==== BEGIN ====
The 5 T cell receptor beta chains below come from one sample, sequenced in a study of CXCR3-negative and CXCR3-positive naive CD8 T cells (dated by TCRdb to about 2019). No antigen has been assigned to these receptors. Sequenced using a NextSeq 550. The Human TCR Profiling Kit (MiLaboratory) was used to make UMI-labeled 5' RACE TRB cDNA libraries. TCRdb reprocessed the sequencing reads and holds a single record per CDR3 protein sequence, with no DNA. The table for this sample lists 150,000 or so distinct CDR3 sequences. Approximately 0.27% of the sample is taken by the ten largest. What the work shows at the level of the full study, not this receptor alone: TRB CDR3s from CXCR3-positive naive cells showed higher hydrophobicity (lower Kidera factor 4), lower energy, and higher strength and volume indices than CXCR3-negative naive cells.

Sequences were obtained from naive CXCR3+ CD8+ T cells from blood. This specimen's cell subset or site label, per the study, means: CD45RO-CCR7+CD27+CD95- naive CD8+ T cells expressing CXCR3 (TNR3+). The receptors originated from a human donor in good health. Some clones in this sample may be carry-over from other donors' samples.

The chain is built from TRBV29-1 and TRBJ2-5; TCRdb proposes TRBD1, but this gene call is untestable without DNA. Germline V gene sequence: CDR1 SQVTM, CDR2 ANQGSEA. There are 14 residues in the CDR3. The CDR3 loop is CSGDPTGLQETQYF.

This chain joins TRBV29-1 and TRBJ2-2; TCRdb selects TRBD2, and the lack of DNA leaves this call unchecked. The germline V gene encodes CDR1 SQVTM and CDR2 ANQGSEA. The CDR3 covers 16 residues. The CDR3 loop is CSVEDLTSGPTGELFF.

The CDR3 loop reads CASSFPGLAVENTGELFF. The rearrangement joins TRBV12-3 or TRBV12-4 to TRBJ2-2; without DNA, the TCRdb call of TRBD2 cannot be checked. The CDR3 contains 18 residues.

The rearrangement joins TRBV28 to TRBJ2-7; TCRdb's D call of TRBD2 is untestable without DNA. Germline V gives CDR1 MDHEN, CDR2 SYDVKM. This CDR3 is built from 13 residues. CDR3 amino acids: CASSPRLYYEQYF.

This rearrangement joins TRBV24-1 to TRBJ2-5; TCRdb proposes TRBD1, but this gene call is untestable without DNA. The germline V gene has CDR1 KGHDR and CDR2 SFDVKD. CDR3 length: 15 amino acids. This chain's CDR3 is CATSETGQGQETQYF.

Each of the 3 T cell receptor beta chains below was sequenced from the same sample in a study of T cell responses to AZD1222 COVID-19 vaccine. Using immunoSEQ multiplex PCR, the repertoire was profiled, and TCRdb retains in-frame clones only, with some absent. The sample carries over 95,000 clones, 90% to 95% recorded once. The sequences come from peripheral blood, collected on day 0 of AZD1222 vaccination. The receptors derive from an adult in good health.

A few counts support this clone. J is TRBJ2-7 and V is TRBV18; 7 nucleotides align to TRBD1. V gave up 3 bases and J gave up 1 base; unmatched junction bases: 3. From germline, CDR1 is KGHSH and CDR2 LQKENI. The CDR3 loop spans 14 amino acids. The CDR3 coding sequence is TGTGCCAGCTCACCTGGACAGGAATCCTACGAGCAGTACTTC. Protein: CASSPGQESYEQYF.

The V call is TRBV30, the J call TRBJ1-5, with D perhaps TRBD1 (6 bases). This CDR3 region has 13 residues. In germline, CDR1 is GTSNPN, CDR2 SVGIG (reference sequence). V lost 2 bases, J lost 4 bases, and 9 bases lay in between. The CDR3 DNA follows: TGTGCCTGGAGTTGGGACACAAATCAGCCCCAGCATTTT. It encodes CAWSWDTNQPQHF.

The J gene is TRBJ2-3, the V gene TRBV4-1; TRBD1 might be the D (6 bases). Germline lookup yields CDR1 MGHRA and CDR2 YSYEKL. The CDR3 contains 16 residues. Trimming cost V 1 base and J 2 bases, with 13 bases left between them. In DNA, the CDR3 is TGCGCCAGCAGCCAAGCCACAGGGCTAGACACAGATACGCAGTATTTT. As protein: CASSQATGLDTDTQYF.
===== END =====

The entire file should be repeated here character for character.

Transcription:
The 5 T cell receptor beta chains below come from one sample, sequenced in a study of CXCR3-negative and CXCR3-positive naive CD8 T cells (dated by TCRdb to about 2019). No antigen has been assigned to these receptors. Sequenced using a NextSeq 550. The Human TCR Profiling Kit (MiLaboratory) was used to make UMI-labeled 5' RACE TRB cDNA libraries. TCRdb reprocessed the sequencing reads and holds a single record per CDR3 protein sequence, with no DNA. The table for this sample lists 150,000 or so distinct CDR3 sequences. Approximately 0.27% of the sample is taken by the ten largest. What the work shows at the level of the full study, not this receptor alone: TRB CDR3s from CXCR3-positive naive cells showed higher hydrophobicity (lower Kidera factor 4), lower energy, and higher strength and volume indices than CXCR3-negative naive cells.

Sequences were obtained from naive CXCR3+ CD8+ T cells from blood. This specimen's cell subset or site label, per the study, means: CD45RO-CCR7+CD27+CD95- naive CD8+ T cells expressing CXCR3 (TNR3+). The receptors originated from a human donor in good health. Some clones in this sample may be carry-over from other donors' samples.

The chain is built from TRBV29-1 and TRBJ2-5; TCRdb proposes TRBD1, but this gene call is untestable without DNA. Germline V gene sequence: CDR1 SQVTM, CDR2 ANQGSEA. There are 14 residues in the CDR3. The CDR3 loop is CSGDPTGLQETQYF.

This chain joins TRBV29-1 and TRBJ2-2; TCRdb selects TRBD2, and the lack of DNA leaves this call unchecked. The germline V gene encodes CDR1 SQVTM and CDR2 ANQGSEA. The CDR3 covers 16 residues. The CDR3 loop is CSVEDLTSGPTGELFF.

The CDR3 loop reads CASSFPGLAVENTGELFF. The rearrangement joins TRBV12-3 or TRBV12-4 to TRBJ2-2; without DNA, the TCRdb call of TRBD2 cannot be checked. The CDR3 contains 18 residues.

The rearrangement joins TRBV28 to TRBJ2-7; TCRdb's D call of TRBD2 is untestable without DNA. Germline V gives CDR1 MDHEN, CDR2 SYDVKM. This CDR3 is built from 13 residues. CDR3 amino acids: CASSPRLYYEQYF.

This rearrangement joins TRBV24-1 to TRBJ2-5; TCRdb proposes TRBD1, but this gene call is untestable without DNA. The germline V gene has CDR1 KGHDR and CDR2 SFDVKD. CDR3 length: 15 amino acids. This chain's CDR3 is CATSETGQGQETQYF.

Each of the 3 T cell receptor beta chains below was sequenced from the same sample in a study of T cell responses to AZD1222 COVID-19 vaccine. Using immunoSEQ multiplex PCR, the repertoire was profiled, and TCRdb retains in-frame clones only, with some absent. The sample carries over 95,000 clones, 90% to 95% recorded once. The sequences come from peripheral blood, collected on day 0 of AZD1222 vaccination. The receptors derive from an adult in good health.

A few counts support this clone. J is TRBJ2-7 and V is TRBV18; 7 nucleotides align to TRBD1. V gave up 3 bases and J gave up 1 base; unmatched junction bases: 3. From germline, CDR1 is KGHSH and CDR2 LQKENI. The CDR3 loop spans 14 amino acids. The CDR3 coding sequence is TGTGCCAGCTCACCTGGACAGGAATCCTACGAGCAGTACTTC. Protein: CASSPGQESYEQYF.

The V call is TRBV30, the J call TRBJ1-5, with D perhaps TRBD1 (6 bases). This CDR3 region has 13 residues. In germline, CDR1 is GTSNPN, CDR2 SVGIG (reference sequence). V lost 2 bases, J lost 4 bases, and 9 bases lay in between. The CDR3 DNA follows: TGTGCCTGGAGTTGGGACACAAATCAGCCCCAGCATTTT. It encodes CAWSWDTNQPQHF.

The J gene is TRBJ2-3, the V gene TRBV4-1; TRBD1 might be the D (6 bases). Germline lookup yields CDR1 MGHRA and CDR2 YSYEKL. The CDR3 contains 16 residues. Trimming cost V 1 base and J 2 bases, with 13 bases left between them. In DNA, the CDR3 is TGCGCCAGCAGCCAAGCCACAGGGCTAGACACAGATACGCAGTATTTT. As protein: CASSQATGLDTDTQYF.